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Maybe I missed it, but why has no one brought up "magic?"

humans have been though unique in the ability to hold an imaginary solution in mind and compare it with a hypothetical problem.

In this he Invented (or recognized) force at work that he did not understand and attempted to control them.

By pretending to control them he gained some sense of security of mind and body. Magic was born.

Our play-acting at controlling inexplicable phenomena as entertainment gives hope that we can actually control other things we do not understand.

..................

invention?

apes have now been observed acting strangely during an approaching lightning storm.

They select a member by a ritualistic process -- and the "select" goes forth with stick to jab at the sky in defiance.

When he is not killed and the storm passes he is applauded by his peers.
"the more one pretends at magic, the more awe and wonder will be found in real life." Arnold Furst

eBooks at https://www.lybrary.com/ken-muller-m-579928.html questions at ken@eversway.com
stoneunhinged
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Apes have been observed. Cool.

Of course, humans interpret what the apes are doing.


.......


Perhaps it is a ritual. Perhaps not.


.......


I saw "Planet of the Apes".

I'm scared.
ed rhodes
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Quote:
On Oct 30, 2014, acesover wrote:
I don't know. Liquid Prell, Atomic Bomb. It's a coin flip. Smile


2000 YEAR OLD MAN Look, you got the atomic bomb in your medicine cabinet. You open the door, it falls out, what happens[q] It breaks, that's what.
Now you got Liquid Prell in there and it's gonna bounce. And you can put a pearl in there and it'll go slow and then you can put another one in
there and then you got two.
"There's no time to lose," I heard her say.
"Catch your dreams before they slip away."
"Dying all the time, lose your dreams and you could lose your mind.
Ain't life unkind?"
lynnef
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Yeah, I'd have to go with Mastermindreader on agriculture being the start of it all; but Jared Diamond makes a good point for guns and steel as moving us all into the modern imperialist dominated world. Diamond also mentions 'germs'... not an invention per se, and not always consciously used .... but germs did make a huge impact on how human society developed. Of course, nowadays, one can make a good argument that certain germs can be considered 'inventions'; but now we're venturing into philosophy.fun topic, ciao, Lynn
Magnus Eisengrim
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IIRC, Diamond's main argument was for "geographic determinism"--he held that your location on the planet has an enormous influence on how your culture and technology develops. We live in a world where, for example, only a few animals are readily domesticated, only a few plant species are amenable to mass production for consumption, local mineral resources may or may not be useful for metallurgy, and local timber may or may not be useful for building. Before modern communication and transportation, your technological and social development, he argues, are enabled and constrained by your local resources. The "fertile crescent" had favourable growing conditions and suitable natural grains for the development of agriculture, which enabled the development of cities, and the class division that provides time for other innovations. Turns out that the raw materials for bronze-making were available in the same area, leading to improved agriculture, technology and, of course, warfare. (If "improved" is the right word here.)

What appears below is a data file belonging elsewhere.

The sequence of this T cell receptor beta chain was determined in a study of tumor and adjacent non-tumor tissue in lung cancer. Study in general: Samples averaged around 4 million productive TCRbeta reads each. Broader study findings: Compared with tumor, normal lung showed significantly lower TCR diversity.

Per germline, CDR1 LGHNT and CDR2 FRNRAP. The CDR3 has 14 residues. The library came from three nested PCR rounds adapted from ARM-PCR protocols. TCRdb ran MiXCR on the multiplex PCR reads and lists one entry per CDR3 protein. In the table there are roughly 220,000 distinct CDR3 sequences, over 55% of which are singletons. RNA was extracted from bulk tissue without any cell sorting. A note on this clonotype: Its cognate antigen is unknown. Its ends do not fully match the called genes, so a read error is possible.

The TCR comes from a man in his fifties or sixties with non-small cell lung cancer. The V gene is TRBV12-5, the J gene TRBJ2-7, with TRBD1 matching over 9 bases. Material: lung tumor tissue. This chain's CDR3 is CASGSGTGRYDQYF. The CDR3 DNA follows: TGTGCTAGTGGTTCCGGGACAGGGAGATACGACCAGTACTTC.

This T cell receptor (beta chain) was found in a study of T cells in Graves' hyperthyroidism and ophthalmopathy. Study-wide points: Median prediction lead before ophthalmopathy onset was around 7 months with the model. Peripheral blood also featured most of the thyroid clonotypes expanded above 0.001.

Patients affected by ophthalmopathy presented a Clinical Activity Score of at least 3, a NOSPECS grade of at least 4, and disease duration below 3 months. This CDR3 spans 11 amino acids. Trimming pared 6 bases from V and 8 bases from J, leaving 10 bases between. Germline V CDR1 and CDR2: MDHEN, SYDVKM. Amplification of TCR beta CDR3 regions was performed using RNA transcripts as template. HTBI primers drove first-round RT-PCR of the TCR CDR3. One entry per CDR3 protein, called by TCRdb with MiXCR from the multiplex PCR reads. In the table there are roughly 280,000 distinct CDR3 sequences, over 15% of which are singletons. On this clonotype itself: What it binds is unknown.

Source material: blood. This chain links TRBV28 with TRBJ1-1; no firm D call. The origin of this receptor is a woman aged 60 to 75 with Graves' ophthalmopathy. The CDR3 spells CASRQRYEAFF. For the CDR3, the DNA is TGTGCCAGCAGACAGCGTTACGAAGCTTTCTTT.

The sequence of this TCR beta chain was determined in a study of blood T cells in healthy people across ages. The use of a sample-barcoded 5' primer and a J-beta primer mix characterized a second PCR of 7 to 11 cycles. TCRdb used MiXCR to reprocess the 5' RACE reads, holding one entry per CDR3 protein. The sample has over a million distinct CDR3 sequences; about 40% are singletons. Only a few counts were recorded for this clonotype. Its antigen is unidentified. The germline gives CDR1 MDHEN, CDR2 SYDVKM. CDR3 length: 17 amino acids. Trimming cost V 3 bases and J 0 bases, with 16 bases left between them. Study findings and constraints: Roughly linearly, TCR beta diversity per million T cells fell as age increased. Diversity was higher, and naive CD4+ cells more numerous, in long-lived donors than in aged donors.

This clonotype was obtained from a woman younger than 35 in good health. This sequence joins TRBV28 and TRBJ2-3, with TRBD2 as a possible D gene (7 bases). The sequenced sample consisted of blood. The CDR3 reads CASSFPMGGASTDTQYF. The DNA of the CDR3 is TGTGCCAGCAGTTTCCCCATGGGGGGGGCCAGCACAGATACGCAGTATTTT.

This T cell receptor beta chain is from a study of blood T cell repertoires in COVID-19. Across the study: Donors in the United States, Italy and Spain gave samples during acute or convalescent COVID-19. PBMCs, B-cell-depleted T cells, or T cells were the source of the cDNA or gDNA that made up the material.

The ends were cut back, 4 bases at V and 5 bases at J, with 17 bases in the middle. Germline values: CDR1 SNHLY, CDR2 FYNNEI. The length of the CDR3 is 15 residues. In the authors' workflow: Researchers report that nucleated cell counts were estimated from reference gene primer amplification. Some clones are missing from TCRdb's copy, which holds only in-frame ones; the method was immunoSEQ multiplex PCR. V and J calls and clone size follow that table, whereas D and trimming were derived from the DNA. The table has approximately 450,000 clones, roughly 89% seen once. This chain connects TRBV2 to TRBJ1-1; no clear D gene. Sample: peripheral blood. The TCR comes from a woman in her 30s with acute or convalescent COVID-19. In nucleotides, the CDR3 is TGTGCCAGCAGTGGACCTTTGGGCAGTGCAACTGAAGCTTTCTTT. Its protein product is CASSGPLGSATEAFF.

I have nowhere near the competence to evaluate Diamond's thesis, but I found it fascinating and compelling.
The blood-dimmed tide is loosed, and everywhere
The ceremony of innocence is drowned;
The best lack all conviction, while the worst
Are full of passionate intensity.--Yeats
Magnus Eisengrim
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The enlightenment gave us our modern conceptions of rights and tolerance. The greatest inventions in the history of humanity.
The blood-dimmed tide is loosed, and everywhere
The ceremony of innocence is drowned;
The best lack all conviction, while the worst
Are full of passionate intensity.--Yeats
stoneunhinged
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+ 1

Well done, John.
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You've all missed the most important invention which started it all and start man on his path of domination over all other creatures, the spear.
The next greatest invention was the plow.
And then a writing system
Bob
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The club came before the spear.